Defense Acquisitions:

Opportunities and Challenges for Army Ground Force Modernization Efforts

GAO-10-603T: Published: Apr 15, 2010. Publicly Released: Apr 15, 2010.

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Michael J. Sullivan
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Since 2003, the Future Combat System (FCS) program has been the centerpiece of the Army's efforts to transition to a lighter, more agile, and more capable combat force. In 2009, however, concerns over the program's performance led to the Secretary of Defense's decision to significantly restructure and ultimately cancel the acquisition program. As a result, the Army is outlining a new approach to ground force modernization. This statement outlines the Army's preliminary post-FCS actions and identifies the challenges the Department of Defense (DOD) and the Army must address as they proceed. This testimony is based on GAO's report on the Army's Ground Force Modernization effort released on March 15, 2010. It emphasizes the December 2009 decision to begin low-rate initial production for Increment 1 of the Brigade Combat Team Modernization.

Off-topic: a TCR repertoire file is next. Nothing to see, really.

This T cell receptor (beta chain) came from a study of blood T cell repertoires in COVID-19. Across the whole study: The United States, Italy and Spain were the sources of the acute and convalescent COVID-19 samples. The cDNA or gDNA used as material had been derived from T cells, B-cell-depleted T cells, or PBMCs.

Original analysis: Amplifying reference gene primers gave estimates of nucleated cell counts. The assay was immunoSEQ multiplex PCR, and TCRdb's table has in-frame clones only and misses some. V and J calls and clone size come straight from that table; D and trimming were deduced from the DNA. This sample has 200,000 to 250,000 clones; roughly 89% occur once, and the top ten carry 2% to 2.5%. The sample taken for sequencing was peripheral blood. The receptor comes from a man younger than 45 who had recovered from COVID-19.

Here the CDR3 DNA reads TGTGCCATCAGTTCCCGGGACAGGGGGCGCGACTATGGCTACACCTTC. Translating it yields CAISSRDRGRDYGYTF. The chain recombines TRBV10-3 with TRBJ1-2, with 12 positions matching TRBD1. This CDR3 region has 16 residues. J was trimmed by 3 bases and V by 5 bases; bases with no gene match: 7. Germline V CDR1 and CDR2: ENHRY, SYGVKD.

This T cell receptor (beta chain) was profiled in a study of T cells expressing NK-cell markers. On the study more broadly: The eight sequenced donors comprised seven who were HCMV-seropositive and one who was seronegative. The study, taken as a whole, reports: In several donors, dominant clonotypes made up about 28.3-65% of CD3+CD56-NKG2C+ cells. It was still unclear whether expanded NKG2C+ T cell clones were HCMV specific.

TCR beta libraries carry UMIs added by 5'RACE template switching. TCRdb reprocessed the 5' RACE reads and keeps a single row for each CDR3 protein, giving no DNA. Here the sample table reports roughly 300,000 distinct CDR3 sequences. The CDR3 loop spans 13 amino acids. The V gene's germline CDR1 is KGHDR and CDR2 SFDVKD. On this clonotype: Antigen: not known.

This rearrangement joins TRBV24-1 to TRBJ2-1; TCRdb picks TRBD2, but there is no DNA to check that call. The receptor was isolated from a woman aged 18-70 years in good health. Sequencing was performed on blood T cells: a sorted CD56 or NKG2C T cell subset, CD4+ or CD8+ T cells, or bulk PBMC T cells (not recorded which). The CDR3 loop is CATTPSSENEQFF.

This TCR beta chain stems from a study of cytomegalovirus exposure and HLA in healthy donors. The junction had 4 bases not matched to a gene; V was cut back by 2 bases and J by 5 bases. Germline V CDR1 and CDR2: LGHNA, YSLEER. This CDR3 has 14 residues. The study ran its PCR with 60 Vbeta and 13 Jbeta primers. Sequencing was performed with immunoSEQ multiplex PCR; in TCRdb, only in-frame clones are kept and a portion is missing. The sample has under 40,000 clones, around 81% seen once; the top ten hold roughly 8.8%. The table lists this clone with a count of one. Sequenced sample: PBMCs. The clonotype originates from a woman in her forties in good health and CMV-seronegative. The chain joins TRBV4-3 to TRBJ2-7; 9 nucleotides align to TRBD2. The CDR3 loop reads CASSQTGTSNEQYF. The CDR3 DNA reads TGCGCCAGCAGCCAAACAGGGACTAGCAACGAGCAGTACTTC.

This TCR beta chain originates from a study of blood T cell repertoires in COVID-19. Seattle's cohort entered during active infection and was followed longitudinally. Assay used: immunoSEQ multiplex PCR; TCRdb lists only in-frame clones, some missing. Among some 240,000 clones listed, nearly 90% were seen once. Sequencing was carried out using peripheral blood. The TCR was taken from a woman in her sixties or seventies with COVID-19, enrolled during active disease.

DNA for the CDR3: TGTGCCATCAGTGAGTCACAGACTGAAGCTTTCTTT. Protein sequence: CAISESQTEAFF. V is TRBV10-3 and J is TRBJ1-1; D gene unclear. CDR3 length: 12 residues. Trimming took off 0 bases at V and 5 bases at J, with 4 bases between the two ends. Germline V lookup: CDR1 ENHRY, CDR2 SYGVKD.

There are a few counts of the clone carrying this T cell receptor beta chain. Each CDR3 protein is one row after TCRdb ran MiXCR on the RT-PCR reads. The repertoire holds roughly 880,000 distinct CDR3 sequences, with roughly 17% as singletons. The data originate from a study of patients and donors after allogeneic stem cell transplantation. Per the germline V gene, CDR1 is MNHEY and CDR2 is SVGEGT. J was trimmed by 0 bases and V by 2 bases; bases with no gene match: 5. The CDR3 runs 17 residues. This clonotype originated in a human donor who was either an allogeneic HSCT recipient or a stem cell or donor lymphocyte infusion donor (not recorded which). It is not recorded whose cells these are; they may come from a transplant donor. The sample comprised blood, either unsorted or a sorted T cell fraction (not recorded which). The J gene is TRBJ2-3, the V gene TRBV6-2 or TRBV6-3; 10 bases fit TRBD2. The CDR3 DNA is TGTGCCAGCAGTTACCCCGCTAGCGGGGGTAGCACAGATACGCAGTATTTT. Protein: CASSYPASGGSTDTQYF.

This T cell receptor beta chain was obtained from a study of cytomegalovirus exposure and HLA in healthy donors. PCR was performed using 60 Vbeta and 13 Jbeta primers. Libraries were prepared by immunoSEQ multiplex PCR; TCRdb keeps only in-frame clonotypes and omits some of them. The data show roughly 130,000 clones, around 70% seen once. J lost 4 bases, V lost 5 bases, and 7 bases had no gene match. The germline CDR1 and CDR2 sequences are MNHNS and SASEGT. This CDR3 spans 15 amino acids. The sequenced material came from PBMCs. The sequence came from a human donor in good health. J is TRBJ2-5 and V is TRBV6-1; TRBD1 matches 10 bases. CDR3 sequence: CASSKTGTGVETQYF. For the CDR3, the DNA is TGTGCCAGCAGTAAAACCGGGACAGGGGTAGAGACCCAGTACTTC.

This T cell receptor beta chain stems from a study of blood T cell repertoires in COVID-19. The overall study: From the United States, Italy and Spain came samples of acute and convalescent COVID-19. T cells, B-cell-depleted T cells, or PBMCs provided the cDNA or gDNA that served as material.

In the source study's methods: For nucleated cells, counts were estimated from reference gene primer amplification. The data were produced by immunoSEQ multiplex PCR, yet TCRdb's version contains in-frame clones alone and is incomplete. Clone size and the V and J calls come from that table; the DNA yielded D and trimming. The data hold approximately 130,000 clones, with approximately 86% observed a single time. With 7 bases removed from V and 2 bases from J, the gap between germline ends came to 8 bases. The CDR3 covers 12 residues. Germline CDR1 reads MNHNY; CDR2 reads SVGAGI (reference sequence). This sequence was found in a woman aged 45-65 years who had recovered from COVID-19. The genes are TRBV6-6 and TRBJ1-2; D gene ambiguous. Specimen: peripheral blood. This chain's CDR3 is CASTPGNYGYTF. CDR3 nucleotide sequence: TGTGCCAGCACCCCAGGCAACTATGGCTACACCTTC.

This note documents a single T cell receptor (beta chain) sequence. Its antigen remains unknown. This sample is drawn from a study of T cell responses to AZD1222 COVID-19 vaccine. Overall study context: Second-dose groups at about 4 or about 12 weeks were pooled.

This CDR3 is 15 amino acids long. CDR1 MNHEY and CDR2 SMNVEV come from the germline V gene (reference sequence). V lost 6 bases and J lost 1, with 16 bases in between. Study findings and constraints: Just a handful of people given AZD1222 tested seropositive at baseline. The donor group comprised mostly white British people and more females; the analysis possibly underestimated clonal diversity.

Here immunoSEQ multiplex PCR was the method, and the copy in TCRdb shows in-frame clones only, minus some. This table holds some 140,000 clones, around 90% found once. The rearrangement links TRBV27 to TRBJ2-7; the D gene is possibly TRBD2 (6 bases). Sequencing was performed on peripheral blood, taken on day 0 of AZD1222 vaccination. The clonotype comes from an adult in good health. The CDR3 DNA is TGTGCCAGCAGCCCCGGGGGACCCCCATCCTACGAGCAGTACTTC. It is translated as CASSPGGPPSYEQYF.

The Army is implementing DOD direction and redefining its overall modernization strategy as a result of the Secretary of Defense's decision to significantly restructure the FCS program. It is transitioning from the FCS long-term acquisition orientation to a shorter-term approach that biennially develops and fields new increments of capability within capability packages. It now has an approved acquisition program that will produce and field the initial increment of the FCS spinout equipment, which includes unmanned aerial and ground vehicles as well as unattended sensors and munitions. It has preliminary plans for two other major defense acquisition programs to (1) define and develop follow-on increments and (2) develop a new ground combat vehicle (GCV). The individual systems within Increments 1 and 2 are to be integrated with a preliminary version of an information network. Currently, the Army is continuing selected development work--primarily that related to Increments 1 and 2 and the information network--under the existing FCS development contract. The Army has recently released a request for proposals for the technology development phase of the proposed GCV development effort. The Army's projected investment in Increments 1 and 2 and GCV is estimated to be over $24 billion through fiscal year 2015. With these modernization efforts at an early stage, DOD and the Army face the immediate challenge of setting them on the best possible footing by buying the right capabilities at the best value. DOD and the Army have an opportunity to better position these efforts by utilizing an enhanced body of acquisition legislation and DOD policy reforms--which now incorporate many of the knowledge-based practices that GAO has previously identified--as well as lessons learned from the FCS program. Preliminary plans suggest that the Army and DOD are strongly considering lessons learned. However, DOD recently approved the first of several planned low-rate initial production lots of Increment 1 despite having acknowledged that the systems and network were immature, unreliable, and not performing as required. That decision reflects DOD's emphasis on quickly providing new capabilities to combat units. This decision did not follow knowledge-based acquisition practices and runs the risk of delivering unacceptable equipment to the warfighter and trading off acquisition principles whose validity has been so recently underscored. The Army needs to seize the opportunity of integrating acquisition reforms, knowledge-based acquisition practices, and lessons learned from FCS into future modernization efforts to increase the likelihood of successful outcomes.

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